Imagine yourself surrounded by rhythm. Vibrations course through your body. Now think of this rhythm magnified by fifty or more people, all around you doing the same thing: drumming.
Every May, people band together in a program called DrumStrong and play drums up to 30 hours straight to help raise awareness for cancer. For the past five years, junior Andrew Beals has been one of these drummers.
DrumStrong is a global program started by Scott Swimmer, a drummer, in 2006. Swimmer’s son, Mason, was diagnosed with osteosarcoma, a bone cancer, and survived after 10 months of treatments and seven surgeries. Afterwards, Swimmer wanted to find a way to help families that went through what he did and created DrumStrong.
The program raises awareness and funds for cancer-related organizations all over the world by drumming for long periods of time to mainly African music. Sponsors pledge money per hour drummed, and the money earned at the end is distributed to local cancer related organizations.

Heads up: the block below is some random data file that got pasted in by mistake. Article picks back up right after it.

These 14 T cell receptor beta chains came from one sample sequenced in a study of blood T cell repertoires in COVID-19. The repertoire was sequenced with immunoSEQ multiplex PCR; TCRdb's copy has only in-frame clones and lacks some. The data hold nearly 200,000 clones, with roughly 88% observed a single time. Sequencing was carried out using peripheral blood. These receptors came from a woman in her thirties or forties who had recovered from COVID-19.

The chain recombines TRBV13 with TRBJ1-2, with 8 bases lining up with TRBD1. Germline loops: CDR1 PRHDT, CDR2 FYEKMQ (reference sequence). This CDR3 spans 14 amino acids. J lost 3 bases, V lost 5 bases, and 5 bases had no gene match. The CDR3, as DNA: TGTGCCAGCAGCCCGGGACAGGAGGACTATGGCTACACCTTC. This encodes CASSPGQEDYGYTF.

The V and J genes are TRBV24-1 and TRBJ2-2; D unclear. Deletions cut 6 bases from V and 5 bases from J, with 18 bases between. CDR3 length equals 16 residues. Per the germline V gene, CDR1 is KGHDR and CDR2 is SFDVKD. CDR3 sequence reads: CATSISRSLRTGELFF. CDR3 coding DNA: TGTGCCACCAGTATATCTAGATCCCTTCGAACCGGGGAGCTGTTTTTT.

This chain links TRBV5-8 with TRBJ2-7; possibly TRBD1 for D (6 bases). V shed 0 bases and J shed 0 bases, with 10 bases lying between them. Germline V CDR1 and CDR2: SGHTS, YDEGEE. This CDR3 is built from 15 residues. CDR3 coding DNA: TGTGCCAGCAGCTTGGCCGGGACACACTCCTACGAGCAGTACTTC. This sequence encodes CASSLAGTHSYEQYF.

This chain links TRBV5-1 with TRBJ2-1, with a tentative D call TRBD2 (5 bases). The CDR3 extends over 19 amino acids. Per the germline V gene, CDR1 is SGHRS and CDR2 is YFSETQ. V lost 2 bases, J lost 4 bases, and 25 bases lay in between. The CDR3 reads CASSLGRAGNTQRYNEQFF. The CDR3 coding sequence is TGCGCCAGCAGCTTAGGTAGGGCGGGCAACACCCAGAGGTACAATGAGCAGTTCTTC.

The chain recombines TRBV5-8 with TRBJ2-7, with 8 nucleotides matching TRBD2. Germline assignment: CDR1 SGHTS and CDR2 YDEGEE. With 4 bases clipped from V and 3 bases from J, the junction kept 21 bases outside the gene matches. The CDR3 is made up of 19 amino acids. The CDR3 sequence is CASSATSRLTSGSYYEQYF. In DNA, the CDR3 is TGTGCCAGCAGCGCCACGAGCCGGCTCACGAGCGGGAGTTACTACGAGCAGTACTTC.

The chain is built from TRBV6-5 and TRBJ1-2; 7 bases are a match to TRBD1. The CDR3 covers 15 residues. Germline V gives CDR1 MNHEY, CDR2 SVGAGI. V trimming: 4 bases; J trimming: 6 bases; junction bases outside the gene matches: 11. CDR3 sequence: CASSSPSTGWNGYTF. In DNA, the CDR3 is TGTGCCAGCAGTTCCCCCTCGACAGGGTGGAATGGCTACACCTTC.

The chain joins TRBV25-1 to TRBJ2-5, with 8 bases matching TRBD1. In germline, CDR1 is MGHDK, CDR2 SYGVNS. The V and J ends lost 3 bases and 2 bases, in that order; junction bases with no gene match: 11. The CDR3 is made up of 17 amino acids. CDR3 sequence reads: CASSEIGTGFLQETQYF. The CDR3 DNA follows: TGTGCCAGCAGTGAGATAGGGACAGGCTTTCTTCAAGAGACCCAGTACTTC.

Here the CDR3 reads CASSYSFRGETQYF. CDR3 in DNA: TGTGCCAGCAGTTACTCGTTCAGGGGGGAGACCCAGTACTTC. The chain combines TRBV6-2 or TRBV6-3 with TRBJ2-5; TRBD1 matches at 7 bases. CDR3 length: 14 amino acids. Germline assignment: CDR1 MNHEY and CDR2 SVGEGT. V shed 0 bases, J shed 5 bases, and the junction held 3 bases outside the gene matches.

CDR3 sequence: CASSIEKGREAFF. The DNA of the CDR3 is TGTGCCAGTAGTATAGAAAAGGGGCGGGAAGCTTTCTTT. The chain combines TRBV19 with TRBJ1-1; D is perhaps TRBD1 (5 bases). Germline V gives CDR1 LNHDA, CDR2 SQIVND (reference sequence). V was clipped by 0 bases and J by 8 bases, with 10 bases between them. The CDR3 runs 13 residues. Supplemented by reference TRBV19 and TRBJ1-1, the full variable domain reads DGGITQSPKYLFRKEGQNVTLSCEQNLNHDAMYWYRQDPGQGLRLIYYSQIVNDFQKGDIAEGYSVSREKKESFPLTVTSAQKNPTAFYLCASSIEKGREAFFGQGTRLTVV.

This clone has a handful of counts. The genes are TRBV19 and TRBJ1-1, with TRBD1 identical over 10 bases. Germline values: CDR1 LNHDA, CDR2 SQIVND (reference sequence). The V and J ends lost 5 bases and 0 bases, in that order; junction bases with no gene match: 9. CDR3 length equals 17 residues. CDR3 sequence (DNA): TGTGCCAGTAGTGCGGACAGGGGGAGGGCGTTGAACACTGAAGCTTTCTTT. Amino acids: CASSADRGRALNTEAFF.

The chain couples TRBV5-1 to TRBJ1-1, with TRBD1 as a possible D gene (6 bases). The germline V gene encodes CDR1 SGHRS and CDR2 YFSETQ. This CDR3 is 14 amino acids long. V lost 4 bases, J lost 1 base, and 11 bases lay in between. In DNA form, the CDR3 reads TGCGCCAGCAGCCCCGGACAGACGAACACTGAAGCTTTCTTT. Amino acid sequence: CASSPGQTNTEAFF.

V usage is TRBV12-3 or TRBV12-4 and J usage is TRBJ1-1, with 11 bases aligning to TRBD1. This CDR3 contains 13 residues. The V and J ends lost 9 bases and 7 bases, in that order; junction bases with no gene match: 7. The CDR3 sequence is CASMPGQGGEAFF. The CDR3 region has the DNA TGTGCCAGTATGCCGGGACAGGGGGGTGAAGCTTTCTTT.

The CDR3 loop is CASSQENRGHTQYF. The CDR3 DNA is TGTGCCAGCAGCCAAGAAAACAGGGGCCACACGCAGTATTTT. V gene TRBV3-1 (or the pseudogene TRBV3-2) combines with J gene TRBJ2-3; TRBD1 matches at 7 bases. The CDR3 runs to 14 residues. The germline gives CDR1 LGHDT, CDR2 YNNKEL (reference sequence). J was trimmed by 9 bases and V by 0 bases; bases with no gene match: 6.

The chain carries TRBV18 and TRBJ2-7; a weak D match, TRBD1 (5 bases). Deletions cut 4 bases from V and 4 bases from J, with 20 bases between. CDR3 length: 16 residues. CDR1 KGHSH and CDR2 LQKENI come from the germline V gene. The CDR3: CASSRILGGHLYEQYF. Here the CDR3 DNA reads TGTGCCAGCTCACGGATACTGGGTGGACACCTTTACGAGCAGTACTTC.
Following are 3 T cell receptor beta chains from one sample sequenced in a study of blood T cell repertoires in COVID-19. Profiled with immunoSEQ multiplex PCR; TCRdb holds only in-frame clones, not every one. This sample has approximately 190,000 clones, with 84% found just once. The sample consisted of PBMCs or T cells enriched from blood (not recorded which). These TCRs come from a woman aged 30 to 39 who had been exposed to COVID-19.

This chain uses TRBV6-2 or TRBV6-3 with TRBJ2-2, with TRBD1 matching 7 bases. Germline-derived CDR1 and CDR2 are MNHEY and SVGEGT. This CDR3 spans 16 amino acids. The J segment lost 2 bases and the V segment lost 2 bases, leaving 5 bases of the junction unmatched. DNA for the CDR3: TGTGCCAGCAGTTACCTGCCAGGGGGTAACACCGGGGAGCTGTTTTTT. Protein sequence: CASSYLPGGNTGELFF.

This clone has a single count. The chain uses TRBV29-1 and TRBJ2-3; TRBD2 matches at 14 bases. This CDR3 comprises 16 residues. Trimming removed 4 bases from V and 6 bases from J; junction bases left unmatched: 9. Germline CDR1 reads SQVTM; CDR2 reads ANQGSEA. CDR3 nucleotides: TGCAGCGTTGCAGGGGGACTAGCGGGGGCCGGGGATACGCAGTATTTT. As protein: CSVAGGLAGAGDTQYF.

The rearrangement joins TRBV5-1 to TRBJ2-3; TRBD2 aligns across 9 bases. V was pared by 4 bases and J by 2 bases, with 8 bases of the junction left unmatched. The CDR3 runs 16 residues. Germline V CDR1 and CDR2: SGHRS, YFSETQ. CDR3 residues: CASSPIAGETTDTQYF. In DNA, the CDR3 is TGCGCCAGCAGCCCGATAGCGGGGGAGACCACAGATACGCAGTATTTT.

Beals joined DrumStrong with his mom, Jill Hall, who was diagnosed with cancer in Mar. 2011. While battling cancer, Hall found the DrumStrong program through a Novant Support house.
“My mom really enjoyed when she was there and it really helps,” Beals said.
DrumStrong reaches people all over, from survivors at the drumming stage, to patients lying in a hospital bed watching the livestream and drumming along with it.
“You forget why you’re there and drum and relax,” Beals said.
While participating in these events, Beals encouraged his friend junior Miles Phillipi, who is a percussionist, to come with him; Phillipi has gone ever since.
“It’s very calming and destressing,” Phillipi said, “and [it’s] a good way to bring the community together for a good cause.”
After a couple of years participating, Hall passed away from colon cancer on April 5, 2015. But that doesn’t mean the journey ends there. Beals continues with DrumStrong, attending every May as well as the organization’s monthly meetings. The fast pace and high energy events remind him of his mom and provide a way for him to honor her memory through service.
“My mom was not letting cancer slow her down and she lived her life to the fullest,” Beals said.